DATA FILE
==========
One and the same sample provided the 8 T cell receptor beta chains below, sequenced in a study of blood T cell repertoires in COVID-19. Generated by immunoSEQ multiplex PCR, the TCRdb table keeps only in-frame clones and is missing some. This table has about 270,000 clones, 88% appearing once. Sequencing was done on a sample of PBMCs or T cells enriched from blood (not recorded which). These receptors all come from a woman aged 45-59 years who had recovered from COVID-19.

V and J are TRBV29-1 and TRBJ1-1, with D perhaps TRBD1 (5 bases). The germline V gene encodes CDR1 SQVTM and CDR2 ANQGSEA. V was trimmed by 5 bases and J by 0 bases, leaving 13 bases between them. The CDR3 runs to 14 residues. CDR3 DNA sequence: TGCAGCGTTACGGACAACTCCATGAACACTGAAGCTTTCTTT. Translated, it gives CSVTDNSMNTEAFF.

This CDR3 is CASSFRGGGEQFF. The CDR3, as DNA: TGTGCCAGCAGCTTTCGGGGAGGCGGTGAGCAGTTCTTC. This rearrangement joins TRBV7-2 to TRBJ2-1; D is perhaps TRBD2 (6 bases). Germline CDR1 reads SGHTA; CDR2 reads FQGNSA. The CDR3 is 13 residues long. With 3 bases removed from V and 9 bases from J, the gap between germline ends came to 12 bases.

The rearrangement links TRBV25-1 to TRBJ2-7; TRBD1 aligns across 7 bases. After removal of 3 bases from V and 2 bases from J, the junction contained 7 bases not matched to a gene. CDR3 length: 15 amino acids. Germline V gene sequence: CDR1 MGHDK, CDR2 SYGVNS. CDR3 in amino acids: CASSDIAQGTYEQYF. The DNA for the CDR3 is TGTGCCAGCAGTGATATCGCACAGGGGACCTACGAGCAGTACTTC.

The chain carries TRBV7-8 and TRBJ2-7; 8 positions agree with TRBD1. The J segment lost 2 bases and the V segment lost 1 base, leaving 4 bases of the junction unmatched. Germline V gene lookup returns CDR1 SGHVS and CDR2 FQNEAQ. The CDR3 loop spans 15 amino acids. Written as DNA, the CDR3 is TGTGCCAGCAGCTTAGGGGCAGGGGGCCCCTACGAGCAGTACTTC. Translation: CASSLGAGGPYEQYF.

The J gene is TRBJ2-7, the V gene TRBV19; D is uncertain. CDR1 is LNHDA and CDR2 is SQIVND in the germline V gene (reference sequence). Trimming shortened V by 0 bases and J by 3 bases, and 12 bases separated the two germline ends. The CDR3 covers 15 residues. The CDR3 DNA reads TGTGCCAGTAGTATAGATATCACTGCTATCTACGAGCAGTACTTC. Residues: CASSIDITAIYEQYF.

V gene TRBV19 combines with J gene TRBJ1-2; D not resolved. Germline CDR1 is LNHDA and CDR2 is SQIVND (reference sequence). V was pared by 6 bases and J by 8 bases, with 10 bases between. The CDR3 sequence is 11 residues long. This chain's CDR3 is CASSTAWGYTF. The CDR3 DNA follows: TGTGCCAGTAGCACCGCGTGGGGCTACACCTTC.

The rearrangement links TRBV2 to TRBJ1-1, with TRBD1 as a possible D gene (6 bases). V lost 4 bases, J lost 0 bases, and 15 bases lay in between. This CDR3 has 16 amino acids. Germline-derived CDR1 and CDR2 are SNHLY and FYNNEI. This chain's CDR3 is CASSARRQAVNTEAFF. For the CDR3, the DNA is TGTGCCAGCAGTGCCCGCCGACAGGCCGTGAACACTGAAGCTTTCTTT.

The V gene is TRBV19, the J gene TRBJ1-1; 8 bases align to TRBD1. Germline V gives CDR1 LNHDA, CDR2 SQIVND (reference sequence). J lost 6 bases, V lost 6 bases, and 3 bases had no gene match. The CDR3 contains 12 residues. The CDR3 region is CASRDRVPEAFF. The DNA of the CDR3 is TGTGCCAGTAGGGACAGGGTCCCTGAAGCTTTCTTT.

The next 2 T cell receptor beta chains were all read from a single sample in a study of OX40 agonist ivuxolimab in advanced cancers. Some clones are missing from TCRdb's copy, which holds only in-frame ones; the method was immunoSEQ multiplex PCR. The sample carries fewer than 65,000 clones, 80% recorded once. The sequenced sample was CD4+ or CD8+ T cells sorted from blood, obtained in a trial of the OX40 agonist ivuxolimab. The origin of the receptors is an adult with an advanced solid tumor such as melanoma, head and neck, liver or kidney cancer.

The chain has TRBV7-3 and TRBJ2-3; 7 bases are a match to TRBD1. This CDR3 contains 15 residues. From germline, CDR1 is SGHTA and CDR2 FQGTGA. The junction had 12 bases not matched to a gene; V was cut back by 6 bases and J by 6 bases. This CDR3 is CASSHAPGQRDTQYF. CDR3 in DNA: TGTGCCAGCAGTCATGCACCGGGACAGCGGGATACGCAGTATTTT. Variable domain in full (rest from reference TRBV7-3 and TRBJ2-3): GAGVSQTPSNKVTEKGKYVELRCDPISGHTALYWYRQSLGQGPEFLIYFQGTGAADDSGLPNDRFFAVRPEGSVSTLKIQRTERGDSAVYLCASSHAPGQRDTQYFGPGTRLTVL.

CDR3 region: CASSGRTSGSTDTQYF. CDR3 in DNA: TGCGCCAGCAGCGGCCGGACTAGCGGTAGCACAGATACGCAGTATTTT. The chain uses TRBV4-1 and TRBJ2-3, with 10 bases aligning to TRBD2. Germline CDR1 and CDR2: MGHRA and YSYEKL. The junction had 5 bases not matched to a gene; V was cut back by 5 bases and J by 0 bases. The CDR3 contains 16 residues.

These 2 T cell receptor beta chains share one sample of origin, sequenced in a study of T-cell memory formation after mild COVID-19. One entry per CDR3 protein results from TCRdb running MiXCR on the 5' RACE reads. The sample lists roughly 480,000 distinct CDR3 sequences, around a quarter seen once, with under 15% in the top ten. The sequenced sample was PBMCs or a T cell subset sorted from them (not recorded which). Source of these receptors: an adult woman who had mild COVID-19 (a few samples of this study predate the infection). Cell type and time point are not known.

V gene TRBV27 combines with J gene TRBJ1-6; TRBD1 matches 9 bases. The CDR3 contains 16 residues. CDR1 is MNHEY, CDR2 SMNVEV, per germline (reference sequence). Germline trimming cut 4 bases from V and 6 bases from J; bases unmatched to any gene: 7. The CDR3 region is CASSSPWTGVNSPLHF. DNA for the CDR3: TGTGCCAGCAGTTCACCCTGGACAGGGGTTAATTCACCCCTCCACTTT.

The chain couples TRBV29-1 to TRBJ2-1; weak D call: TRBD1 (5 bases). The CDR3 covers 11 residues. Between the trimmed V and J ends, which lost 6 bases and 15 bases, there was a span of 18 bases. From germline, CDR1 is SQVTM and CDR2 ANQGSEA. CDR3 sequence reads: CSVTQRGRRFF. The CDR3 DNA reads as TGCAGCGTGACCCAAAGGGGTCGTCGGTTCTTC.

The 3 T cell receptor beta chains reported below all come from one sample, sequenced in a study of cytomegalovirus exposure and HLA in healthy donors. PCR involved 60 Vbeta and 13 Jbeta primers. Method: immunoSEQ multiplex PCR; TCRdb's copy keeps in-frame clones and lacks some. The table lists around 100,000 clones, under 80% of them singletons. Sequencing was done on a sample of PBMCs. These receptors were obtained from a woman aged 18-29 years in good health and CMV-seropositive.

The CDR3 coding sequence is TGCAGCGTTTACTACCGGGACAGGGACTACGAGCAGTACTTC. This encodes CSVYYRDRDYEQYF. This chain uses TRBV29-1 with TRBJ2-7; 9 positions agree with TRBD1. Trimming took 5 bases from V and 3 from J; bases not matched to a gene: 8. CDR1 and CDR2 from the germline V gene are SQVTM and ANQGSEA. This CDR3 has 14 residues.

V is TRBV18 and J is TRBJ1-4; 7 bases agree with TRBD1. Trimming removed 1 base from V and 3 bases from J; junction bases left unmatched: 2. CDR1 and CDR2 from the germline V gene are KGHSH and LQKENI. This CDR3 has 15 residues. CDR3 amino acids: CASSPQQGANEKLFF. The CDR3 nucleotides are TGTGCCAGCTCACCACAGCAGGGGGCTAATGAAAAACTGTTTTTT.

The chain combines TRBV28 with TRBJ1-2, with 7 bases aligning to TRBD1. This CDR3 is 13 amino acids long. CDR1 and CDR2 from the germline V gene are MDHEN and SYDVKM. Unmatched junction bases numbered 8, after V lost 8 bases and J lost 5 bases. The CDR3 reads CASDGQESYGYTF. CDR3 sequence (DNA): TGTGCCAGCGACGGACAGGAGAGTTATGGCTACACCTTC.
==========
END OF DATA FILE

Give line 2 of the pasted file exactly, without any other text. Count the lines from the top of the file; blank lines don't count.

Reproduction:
V and J are TRBV29-1 and TRBJ1-1, with D perhaps TRBD1 (5 bases). The germline V gene encodes CDR1 SQVTM and CDR2 ANQGSEA. V was trimmed by 5 bases and J by 0 bases, leaving 13 bases between them. The CDR3 runs to 14 residues. CDR3 DNA sequence: TGCAGCGTTACGGACAACTCCATGAACACTGAAGCTTTCTTT. Translated, it gives CSVTDNSMNTEAFF.